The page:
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Political Affairs Manager Blog - 15 November

After another tumultuous few days in the Brexit saga, NFU Scotland’s Political Affairs Manager Clare Slipper asks where is the certainty and confidence for Scottish farmers and crofters?

From the immediate outset of the Brexit referendum result, NFU Scotland has outlined that for its members, a ‘good deal’ will be one which ensures:

1.  Trade: Free and frictionless trade with the EU is continued, with no tariffs or non-tariff barriers introduced. Also for any new trade deals with international partners to ensure Scotland’s extremely high standards of production are upheld, with no possibility of Scottish food producers being undercut by cheaper imports produced to lower standards. In order to achieve this, it is the preference of NFU Scotland for the UK to remain within the EU Single Market and Customs Union.

2.  Labour: Continued access to workers from the EU and outside the EU, to take up posts on a seasonal and permanent, ‘skilled’ and ‘unskilled’, on-farm and off-farm basis.

3.  Support: The UK leaves the Common Agricultural Policy and the devolved authorities have the powers to develop and implement new agricultural policies, fully funded, that genuinely deliver for the unique agricultural characteristics of their nations.

Above all, the most important ‘ask’ of governments has been to provide certainty and confidence to Scottish farmers and crofters; certainty on what the future will look like, and confidence to plan ahead.

NFU Scotland has not been alone in asking this of governments. After all, NFU Scotland members are businesspeople – and it is obvious that business and industry need a clear steer on the outcomes of what is one of the biggest political upheavals of a generation.
Whatever the outcome of Brexit, NFU Scotland will measure the final outcome against these tests.

For a few hours, it seemed as though the Prime Minister had finally won over her opponents in striking a Brexit deal that was acceptable both to the EU negotiators and the UK Cabinet. Today, however, has been a different story.

The opposition parties are fairly unanimous in mutual disdain of this draft withdrawal agreement. But the most violent reaction to the draft agreement has come from within the Prime Minister’s own party – with a raft of government ministers stepping down, and MPs publicly announcing that they have submitted letters of ‘no confidence’ in the hope of sparking a leadership contest. At the time of writing, a leadership contest seems to be looming closer.

Whilst some MPs have spoken out in support of the draft agreement, it appears that in light of the political reaction to the draft agreement the parliamentary arithmetic will not win a vote in favour of the draft Withdrawal Agreement. Whilst the Prime Minister has tried to couch the draft Withdrawal Agreement as ‘this deal, or no deal’ it is the view of NFU Scotland that there would also not be a parliamentary majority in favour of a ‘no deal’ as an alternative.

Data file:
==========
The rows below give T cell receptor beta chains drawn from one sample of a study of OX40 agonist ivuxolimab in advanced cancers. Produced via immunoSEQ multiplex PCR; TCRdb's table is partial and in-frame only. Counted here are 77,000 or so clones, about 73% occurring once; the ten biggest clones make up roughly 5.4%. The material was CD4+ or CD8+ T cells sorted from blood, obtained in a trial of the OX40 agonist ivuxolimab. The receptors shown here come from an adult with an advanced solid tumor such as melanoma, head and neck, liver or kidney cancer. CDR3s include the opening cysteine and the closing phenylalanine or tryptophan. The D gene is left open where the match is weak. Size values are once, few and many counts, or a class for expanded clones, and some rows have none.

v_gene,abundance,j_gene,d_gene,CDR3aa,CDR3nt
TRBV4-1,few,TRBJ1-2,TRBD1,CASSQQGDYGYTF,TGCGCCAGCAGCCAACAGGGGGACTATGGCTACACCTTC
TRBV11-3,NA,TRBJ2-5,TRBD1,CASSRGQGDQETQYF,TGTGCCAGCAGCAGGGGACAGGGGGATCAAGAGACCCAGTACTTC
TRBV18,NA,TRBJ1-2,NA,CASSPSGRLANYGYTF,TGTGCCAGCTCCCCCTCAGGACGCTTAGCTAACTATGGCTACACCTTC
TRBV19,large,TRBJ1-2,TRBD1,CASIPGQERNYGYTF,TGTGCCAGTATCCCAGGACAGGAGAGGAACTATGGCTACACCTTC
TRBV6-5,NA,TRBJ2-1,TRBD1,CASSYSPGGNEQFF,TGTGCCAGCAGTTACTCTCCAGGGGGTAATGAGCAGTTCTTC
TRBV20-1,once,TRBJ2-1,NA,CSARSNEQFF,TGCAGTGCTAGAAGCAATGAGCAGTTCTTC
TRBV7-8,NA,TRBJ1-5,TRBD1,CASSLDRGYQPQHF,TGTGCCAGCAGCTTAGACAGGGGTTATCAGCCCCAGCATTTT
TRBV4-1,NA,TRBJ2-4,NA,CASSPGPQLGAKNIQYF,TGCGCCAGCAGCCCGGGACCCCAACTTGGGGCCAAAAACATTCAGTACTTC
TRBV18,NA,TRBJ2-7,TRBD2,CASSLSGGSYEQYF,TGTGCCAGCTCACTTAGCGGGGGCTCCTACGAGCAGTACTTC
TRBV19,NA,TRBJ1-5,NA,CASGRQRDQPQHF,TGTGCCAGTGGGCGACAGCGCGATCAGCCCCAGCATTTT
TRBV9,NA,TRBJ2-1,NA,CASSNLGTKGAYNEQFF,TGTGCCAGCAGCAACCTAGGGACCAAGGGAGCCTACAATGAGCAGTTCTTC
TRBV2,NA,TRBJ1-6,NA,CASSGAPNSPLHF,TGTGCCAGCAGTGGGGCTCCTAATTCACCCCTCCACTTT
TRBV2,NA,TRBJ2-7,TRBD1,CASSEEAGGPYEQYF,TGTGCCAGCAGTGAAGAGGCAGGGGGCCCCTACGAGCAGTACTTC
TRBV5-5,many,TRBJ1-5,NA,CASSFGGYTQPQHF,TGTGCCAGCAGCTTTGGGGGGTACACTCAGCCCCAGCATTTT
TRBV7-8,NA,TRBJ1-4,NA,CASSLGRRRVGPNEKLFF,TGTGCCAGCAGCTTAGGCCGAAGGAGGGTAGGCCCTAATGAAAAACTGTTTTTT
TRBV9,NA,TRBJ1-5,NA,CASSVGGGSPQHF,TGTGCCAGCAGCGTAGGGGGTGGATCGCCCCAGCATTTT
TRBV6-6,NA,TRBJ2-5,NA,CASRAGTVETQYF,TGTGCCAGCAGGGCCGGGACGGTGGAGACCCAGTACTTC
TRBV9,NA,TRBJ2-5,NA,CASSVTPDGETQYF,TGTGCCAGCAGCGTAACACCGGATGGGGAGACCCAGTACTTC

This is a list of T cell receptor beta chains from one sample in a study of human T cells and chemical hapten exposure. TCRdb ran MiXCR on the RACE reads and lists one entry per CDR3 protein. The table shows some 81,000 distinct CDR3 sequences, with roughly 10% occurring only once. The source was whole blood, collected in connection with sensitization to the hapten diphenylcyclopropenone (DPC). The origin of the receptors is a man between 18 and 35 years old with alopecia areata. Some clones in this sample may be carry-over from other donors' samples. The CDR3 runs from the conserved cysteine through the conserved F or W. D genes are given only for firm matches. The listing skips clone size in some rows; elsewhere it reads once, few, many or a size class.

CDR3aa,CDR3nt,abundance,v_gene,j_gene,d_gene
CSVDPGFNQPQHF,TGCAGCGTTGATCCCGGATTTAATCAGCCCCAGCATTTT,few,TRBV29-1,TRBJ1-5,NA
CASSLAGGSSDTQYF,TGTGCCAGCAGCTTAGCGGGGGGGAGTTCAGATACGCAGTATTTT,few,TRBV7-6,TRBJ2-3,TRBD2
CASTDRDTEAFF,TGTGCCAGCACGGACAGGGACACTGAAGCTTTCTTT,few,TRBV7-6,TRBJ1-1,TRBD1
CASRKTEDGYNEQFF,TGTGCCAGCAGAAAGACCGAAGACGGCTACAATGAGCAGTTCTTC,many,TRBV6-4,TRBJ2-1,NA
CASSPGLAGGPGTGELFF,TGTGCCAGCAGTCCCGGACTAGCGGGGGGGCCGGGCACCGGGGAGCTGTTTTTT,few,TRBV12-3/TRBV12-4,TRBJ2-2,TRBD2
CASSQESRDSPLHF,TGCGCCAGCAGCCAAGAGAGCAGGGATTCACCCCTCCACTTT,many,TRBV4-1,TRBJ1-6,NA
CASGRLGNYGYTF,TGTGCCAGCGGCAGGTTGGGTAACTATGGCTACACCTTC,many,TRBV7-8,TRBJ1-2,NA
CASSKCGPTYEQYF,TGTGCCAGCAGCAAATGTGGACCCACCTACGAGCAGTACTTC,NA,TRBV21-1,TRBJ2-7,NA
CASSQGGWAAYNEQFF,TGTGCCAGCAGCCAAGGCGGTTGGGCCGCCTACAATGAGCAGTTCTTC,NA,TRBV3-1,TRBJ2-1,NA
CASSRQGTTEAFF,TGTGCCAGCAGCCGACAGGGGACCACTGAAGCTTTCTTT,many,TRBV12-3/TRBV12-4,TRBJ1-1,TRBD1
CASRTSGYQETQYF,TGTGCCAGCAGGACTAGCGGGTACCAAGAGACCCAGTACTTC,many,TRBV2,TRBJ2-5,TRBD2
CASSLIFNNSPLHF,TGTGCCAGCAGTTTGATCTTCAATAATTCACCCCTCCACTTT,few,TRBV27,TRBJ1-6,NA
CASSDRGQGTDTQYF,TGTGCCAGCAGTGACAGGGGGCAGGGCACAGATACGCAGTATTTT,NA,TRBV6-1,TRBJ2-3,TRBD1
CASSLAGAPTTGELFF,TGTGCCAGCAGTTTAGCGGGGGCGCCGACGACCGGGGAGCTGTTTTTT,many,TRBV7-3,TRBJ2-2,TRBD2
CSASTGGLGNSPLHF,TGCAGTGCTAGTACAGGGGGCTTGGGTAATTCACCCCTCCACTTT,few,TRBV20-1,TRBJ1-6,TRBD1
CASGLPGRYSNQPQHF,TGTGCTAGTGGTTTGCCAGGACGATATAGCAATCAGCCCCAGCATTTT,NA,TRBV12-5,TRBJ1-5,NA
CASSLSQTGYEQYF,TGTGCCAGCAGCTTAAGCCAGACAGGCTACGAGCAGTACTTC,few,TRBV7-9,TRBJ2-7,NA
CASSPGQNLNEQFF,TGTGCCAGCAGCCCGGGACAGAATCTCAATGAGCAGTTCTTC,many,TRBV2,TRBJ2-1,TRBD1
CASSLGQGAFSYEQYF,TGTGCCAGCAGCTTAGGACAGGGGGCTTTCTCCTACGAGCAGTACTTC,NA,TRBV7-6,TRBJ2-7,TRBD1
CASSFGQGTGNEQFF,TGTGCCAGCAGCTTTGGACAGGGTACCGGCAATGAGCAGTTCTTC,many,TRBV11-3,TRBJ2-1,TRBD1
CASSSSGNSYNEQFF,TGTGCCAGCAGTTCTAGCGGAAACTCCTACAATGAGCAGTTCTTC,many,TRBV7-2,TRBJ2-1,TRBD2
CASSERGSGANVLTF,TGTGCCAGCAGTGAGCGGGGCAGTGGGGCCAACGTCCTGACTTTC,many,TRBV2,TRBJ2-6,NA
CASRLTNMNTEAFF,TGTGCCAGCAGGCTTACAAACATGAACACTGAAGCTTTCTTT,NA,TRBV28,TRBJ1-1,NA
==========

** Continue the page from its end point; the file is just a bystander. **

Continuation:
This means that the likely outcome, in the event that the deal is not passed in the Commons, is that the UK Government requests an extension to the Article 50 period so that it can either:

a)    Renegotiate the terms of the Withdrawal Agreement.

b)    Hold a General Election in the hope that a majority party will be elected which has an agreed approach towards the ‘type of Brexit’ which the UK should pursue.

c)    Hold a second referendum on leaving the EU. Take note, should this come to pass, and the UK votes to remain within the EU, its highly likely that the UK’s place in the EU could then be subject to renegotiation, with some suggesting that the Euro and the UK’s financial rebate being up for discussion.

The below table crudely sets out how some of the possible outcomes might, or might not, deliver on those asks. Clearly, there are very significant political hurdles which will inevitably impact the final terms of each of these outcomes.

It doesn’t look as though things will become any more certain or confident any time soon.      




Author: Clare Slipper

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About The Author

Clare Slipper

Clare Slipper joined NFU Scotland in 2014 as the Union’s first dedicated Parliamentary Officer. Within her role, Clare briefs politicians in the Scottish, Westminster and European parliaments on key issues impacting Scottish food producers and represents members interests in the policy-making process. Clare started her career working for a public affairs and communications agency, where she worked with clients in the renewable energy and planning sectors. She graduated from Newcastle University with a degree in Politics and Sociology in 2012.

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